The Piano samples... The default power on acoustic piano sample (P001 GrPnoConcert) overall sounds good. It's well balanced from low register on up. My only complaint with this sample is that starting around middle C and up this octave, there's a bit a of a midrange plunkiness to the sound. It's not horrible, but audible. I love the lower and upper octave registers of this piano sound. It's quite real. Also, bear in mind, this is with no adjustments to the sound. I'm not saying adjusting settings can help this C4 (assuming C4 is middle C) to C5 octave (or so). It's certainly worth trying.
The good news... The Stage Piano preset! There's a lot of clarity in this sample across the keyboard. It really sits well in a mix. Also, I do not hear the plunkiness (for lack of a better description) in the C4 (middle)-C5 range. I would gig with this keyboard. This piano preset is my #1 reason for keeping this slab. I plan on making a couple presets with the Stage Piano preset. I'll try to make one with a bit more warmth using the settings. The Stage Piano preset kind of reminds me of some of Yamaha's better AP samples (on more expensive keyboards). I may even like it more...
The EP tones.... I wasn't a huge fan of the EP tones. Since I just got this damn thing and don't really have a clue on editing tones (at this point), I didn't have a chance to work on any adjustments. I'm not sure why Casio chose to torture all their EP sounds and didn't offer a clean rhodes program. It may be possible, I just have not tried...as of yet.
The same goes for organ tones. From what users just mentioned, it appears possible to clean up the organs and get what we're looking for. I'll hopefully will also get around to creating some decent organ patches.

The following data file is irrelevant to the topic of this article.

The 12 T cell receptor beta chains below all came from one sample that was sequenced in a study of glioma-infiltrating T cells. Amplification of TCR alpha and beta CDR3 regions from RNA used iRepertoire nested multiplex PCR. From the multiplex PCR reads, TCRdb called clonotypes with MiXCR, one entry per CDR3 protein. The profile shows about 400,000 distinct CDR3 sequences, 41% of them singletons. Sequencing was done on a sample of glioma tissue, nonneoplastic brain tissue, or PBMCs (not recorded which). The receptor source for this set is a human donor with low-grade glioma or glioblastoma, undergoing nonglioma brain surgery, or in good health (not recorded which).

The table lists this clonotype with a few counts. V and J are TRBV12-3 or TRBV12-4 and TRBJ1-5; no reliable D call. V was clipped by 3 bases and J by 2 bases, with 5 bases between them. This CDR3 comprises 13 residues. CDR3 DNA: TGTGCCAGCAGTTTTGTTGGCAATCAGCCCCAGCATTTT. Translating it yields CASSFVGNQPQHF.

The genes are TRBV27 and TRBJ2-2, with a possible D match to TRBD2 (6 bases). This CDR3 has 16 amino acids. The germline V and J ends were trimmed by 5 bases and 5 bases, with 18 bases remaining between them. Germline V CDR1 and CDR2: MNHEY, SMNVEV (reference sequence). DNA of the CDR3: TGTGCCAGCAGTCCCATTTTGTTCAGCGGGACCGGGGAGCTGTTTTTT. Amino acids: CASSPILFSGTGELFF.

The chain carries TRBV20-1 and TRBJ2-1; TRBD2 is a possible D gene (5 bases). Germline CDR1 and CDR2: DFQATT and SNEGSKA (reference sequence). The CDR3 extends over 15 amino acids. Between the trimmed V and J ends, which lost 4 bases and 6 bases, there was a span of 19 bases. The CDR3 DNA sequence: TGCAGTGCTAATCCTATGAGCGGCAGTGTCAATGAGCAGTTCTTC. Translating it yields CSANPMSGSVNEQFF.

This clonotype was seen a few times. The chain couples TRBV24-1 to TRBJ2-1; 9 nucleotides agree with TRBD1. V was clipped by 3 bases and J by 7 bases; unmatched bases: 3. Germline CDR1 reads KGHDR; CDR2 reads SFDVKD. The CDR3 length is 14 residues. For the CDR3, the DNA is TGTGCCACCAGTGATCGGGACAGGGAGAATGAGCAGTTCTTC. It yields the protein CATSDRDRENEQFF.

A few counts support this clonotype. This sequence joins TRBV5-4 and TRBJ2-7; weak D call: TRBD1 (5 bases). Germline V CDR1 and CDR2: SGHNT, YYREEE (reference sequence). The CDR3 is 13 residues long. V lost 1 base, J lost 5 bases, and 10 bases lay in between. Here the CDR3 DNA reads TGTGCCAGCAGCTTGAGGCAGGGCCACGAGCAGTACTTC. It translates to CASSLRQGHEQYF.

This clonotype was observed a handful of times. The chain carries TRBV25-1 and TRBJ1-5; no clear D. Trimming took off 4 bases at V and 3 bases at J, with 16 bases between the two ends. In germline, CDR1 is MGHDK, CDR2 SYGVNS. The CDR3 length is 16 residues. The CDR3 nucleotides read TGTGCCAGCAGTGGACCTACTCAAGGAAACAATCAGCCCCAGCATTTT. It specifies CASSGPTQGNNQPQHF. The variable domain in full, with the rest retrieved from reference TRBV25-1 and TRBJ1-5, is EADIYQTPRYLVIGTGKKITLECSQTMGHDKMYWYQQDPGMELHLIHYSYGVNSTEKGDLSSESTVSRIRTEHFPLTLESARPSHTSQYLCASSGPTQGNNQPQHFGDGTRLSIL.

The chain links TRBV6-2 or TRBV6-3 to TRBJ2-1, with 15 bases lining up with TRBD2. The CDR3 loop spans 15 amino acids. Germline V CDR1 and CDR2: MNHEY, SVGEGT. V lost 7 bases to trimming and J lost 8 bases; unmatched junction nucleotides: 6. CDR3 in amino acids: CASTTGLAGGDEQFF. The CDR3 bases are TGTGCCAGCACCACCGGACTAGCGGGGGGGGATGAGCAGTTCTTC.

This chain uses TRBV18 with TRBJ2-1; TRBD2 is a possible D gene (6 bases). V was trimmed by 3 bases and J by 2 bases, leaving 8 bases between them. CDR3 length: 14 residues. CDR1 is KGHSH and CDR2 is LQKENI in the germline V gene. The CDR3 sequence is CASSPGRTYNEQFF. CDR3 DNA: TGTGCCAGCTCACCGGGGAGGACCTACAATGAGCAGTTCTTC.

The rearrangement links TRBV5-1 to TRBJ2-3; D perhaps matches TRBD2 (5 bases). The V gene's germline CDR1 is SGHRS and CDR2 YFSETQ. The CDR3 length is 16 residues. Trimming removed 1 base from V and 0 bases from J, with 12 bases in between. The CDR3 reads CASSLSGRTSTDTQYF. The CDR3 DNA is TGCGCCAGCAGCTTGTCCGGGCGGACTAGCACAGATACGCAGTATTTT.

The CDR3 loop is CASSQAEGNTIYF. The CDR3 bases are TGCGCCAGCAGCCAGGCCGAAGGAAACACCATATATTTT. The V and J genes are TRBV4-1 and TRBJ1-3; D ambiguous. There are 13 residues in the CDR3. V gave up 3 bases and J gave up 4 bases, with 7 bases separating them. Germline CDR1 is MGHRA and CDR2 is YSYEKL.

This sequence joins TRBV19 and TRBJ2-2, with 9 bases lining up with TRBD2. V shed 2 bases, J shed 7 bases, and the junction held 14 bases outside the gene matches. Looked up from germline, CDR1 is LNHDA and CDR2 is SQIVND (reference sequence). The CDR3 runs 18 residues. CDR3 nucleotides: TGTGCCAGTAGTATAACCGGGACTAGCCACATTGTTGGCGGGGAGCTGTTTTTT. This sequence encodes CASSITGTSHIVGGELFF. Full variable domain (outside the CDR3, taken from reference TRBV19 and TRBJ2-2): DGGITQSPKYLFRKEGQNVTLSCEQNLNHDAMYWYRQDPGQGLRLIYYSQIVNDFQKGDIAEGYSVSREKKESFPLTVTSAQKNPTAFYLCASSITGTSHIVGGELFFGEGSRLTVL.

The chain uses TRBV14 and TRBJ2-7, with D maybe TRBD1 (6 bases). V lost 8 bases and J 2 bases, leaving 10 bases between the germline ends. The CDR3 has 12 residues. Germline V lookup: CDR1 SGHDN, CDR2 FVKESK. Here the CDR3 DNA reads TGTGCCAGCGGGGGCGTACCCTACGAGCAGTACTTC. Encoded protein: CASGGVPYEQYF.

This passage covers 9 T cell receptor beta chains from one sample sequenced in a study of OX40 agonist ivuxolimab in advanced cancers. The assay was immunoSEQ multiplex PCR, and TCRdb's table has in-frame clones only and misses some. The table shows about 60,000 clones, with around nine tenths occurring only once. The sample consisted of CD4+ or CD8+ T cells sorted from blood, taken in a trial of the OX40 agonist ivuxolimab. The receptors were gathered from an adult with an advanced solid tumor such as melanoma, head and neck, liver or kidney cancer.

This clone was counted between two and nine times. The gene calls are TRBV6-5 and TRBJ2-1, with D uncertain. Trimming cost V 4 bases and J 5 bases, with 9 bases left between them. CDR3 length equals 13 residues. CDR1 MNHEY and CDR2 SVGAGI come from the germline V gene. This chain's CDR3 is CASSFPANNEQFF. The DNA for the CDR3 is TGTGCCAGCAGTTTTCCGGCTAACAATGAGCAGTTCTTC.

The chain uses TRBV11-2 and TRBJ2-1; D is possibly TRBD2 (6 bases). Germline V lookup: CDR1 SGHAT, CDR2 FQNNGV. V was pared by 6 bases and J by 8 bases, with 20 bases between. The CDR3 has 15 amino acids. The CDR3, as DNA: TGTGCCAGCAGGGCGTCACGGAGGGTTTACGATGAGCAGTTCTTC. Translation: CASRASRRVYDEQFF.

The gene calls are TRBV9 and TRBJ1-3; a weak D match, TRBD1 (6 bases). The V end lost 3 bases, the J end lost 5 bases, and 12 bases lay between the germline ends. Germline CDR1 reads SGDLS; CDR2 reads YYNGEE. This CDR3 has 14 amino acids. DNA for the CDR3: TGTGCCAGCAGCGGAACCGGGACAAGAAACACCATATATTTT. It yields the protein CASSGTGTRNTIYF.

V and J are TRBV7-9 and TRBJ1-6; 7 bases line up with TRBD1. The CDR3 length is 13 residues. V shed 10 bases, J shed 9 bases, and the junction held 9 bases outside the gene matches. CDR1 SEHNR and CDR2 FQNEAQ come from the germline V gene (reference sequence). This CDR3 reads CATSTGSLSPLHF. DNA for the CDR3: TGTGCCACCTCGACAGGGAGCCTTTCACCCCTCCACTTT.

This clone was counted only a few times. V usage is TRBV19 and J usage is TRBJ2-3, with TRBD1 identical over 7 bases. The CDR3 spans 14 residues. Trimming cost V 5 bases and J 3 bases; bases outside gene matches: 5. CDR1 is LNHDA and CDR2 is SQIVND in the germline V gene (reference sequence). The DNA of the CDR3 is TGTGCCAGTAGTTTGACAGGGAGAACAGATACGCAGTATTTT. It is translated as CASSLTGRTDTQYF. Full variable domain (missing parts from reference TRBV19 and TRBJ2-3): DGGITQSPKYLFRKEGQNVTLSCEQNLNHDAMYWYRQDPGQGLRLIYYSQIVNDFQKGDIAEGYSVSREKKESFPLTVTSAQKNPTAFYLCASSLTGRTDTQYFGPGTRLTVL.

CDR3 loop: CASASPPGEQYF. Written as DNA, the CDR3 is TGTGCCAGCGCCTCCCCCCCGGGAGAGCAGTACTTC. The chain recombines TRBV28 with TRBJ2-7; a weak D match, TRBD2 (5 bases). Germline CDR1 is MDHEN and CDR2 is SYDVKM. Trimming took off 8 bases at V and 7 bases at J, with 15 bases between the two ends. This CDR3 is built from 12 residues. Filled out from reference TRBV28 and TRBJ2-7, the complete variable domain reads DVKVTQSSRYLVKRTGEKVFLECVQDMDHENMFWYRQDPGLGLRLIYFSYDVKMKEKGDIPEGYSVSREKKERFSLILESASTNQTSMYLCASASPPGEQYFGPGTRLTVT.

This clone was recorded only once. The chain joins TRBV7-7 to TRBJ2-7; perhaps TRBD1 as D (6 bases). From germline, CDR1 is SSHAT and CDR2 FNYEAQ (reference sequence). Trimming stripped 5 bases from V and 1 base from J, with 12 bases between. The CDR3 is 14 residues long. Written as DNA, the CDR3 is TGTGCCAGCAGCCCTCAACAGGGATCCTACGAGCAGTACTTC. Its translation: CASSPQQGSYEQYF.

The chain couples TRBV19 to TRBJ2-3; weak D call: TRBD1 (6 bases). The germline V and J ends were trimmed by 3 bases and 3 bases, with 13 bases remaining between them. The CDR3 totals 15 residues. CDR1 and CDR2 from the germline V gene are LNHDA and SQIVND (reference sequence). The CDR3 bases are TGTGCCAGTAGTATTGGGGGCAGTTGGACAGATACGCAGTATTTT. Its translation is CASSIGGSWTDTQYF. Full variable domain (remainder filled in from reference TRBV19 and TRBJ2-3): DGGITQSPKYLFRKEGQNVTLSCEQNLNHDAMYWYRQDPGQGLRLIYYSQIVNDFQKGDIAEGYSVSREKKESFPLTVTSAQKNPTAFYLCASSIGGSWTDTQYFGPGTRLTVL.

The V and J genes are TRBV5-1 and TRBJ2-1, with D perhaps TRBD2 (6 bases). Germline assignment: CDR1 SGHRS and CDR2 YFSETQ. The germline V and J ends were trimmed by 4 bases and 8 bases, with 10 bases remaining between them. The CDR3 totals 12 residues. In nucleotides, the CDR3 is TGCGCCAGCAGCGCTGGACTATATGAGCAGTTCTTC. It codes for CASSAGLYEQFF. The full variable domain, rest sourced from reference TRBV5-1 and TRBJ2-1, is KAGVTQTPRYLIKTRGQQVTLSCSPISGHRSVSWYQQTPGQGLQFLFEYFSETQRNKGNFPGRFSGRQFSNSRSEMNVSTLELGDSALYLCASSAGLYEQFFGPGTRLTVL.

This thing is built VERY WELL. It's also quite a good looking keyboard. The drum rhythm sounds (and accompaniment) are cheesy... In this day and age, why can't they include real drum and backing tracks. If memory is the reason (which is a poor excuse), just offer them as a download for storing to USB thumbdrive and have the software point to this location.
For reference, I also currently own: Yamaha ES-8 Yamaha P515 Yamaha MOXF6 StudioLogic SL88 Studio Spectrasonics Keyscape NI Noire NI THE GRANDEUR Many more VSTs, but the above are some of the better.
One request: Can you chime-in how you feel about the keybed and general piano sound in a head-to-head comparison with the Yamaha P515? (I'm considering both and the Yamaha is nowhere to be found to try out.)
There are plenty of opportunities to hear both boards in the numerous well-recorded demos out there. I also could not find a 515 anywhere to try. I did finally locate a PX-1000 to try the other day. I felt that the black notes suffered by the short pivot point if you played them to close to the â€˜fallboardâ€™. That may bother me more than you, depending on how you play. It sounded surprisingly good through the internal speakers.
So anyway, I ordered the Yamaha 515 (Home Bundle Plus) today, breaking my rule of not buying something that I havenâ€™t played. I have played the same action on another instrument, Iâ€™m not expecting any surprises. Canâ€™t wait, might have it by Saturday.
rintincop: Thanks for posting those edits. I've pretty much decided to purchase the 3000 and piano, jazz organ and Rhodes are the three sounds I'll want. Hopefully I can figure out out to do the editing and registration!